I want to do this as long as I can. Heck, I'm hoping to keep up with Joshua when he grows up. And I want to show that you can enjoy doing this sport and it will keep you healthy and young. And it's not all about racing but it's about being outside on the bike. I love the way it feels to be out there with everyone else that is having fun doing what they love the most.

I want to get a kick about being a professional cyclist longer than anyone.

Enjoy it as long as you can.

Peace,

Tinker

Friday, May 18, 2007

Wham, Bam, Thank You Carbon Rush

Wham, Bam, Thank You Carbon Rush
Posted on May 9, 2007 9:08:25 PM

It's the choice of season professional Tinker Juarez when it comes to long hours in the saddle over rough terrain. Jamie Whitmore's had phenomenal success on it racing Super D and will be her bike of choice to contest the XTERRA World Championship. Now Bike magazine states riders looking to ride fast and long, the Carbon Rush Team is one of the meanest machines on the market.

Read on to see what else the staff had to say after a long term "beat down"

"The bike climbs and accelerates like a true race thoroughbred with alarming responsiveness and tremendous speed"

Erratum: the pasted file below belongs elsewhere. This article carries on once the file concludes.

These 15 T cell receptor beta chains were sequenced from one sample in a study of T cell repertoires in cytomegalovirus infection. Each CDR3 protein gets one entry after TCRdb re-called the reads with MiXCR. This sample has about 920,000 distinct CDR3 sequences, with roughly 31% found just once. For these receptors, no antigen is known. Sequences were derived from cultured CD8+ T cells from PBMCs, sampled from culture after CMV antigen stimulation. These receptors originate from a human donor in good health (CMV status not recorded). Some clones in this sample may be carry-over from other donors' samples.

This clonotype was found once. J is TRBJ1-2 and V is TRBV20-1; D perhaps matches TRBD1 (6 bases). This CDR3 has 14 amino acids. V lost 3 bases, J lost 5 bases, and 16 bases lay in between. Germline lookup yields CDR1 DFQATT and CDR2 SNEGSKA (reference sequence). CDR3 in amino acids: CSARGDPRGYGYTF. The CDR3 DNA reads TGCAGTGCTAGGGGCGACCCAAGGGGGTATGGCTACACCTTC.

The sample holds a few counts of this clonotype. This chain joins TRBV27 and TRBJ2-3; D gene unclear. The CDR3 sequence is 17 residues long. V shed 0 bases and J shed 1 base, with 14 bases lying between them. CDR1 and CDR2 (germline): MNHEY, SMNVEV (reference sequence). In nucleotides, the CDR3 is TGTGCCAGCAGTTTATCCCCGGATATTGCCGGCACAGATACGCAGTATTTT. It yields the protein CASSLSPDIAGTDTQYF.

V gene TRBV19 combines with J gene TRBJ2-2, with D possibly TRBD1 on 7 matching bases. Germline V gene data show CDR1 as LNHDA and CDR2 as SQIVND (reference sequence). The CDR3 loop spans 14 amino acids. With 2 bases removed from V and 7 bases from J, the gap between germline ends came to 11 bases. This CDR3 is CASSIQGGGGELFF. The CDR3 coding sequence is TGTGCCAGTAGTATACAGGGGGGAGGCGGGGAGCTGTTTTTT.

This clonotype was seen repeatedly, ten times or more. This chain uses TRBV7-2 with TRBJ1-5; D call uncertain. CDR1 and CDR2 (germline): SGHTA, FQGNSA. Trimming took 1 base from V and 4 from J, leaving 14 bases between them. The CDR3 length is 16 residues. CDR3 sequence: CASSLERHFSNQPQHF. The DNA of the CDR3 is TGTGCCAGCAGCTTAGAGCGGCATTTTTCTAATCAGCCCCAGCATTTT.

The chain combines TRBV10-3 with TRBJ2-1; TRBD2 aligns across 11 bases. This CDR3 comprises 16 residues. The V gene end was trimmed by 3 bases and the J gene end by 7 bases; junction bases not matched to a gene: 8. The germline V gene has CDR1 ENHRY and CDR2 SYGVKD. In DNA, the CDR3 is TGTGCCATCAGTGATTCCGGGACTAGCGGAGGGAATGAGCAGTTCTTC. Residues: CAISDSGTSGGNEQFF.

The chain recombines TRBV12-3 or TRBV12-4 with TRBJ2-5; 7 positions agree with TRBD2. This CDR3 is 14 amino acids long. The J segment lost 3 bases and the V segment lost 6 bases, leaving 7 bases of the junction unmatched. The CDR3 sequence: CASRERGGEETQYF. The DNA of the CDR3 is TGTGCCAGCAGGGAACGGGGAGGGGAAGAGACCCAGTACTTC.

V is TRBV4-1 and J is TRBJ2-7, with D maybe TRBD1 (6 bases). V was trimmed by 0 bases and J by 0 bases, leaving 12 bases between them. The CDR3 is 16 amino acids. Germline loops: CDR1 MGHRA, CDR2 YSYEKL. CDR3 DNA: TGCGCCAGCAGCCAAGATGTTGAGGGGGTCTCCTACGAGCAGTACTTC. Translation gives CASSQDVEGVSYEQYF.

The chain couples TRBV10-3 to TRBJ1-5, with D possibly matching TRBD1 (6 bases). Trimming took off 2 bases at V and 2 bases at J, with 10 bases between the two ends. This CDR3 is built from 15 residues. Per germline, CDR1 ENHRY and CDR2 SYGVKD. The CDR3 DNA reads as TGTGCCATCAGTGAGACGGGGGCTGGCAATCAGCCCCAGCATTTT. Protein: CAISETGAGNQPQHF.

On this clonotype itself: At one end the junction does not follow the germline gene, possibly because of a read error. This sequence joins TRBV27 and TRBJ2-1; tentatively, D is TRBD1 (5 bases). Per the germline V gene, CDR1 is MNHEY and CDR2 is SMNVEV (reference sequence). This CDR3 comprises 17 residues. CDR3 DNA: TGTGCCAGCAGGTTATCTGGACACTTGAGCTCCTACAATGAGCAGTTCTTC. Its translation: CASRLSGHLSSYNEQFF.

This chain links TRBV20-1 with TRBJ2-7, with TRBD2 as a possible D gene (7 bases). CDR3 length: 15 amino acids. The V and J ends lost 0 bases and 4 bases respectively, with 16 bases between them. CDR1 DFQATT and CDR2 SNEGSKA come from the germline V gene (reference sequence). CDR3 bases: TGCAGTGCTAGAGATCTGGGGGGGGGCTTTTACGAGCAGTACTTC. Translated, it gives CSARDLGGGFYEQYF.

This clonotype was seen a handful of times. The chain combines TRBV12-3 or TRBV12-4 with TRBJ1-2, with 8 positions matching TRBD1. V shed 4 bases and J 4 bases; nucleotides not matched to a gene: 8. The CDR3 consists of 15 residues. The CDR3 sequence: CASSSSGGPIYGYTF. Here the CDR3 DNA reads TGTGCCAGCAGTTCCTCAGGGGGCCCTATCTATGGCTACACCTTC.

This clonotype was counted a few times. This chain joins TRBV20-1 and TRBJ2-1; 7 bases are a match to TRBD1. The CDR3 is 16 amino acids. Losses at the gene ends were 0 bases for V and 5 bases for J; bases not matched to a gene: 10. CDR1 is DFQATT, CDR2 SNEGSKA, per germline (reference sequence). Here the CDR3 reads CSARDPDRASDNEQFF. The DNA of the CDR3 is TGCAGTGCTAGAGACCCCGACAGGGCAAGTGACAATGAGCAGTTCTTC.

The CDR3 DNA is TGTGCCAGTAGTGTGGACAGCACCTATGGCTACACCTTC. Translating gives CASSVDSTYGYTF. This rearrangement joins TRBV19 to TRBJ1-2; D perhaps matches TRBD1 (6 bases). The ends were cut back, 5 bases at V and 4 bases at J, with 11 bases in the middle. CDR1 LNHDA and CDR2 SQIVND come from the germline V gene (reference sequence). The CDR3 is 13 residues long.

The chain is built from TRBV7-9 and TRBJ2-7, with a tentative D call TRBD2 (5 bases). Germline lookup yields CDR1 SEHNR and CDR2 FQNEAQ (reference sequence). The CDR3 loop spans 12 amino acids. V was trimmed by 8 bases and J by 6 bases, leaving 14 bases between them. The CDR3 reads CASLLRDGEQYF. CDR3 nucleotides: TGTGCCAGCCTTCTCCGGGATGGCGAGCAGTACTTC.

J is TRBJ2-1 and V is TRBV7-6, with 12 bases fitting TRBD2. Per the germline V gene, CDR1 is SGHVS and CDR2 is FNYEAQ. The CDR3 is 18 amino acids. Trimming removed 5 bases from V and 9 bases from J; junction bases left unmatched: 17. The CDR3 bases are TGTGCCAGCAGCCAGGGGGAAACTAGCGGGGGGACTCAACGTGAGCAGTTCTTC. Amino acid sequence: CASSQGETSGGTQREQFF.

"The Carbon Rush feels light and snappy without any of the twitchiness you'd expect from a race bike"

"The Rush is incredibly responsive when carving turns at speed"

"The Carbon Rush Team is a testament to Cannondale's race heritage. It's a meld of space-age materials and innovative design work that creates a bike with more than four inches of travel while maintaining the weight of a hardtail"



To find out where you can test ride a Carbon Rush check our schedule here.

Tuesday, May 15, 2007

Tour of the Unknown Coast

THE TOUR OF THE UNKNOWN COAST : Riding in a postcard

I like Humboldt County out in Northern California . I’d been there twice for the 12 Hours of Humboldt and once for the Bigfoot Classic mountain bike race. Those huge redwood trees and awesome scenery—you gotta see them to understand. So when Vic from Team Bigfoot invited me to come and do a hundred mile road that people call “ California ’s toughest century,” I jumped at the chance. “Ten thousand feet of climbing?” I said, “Sounds great!”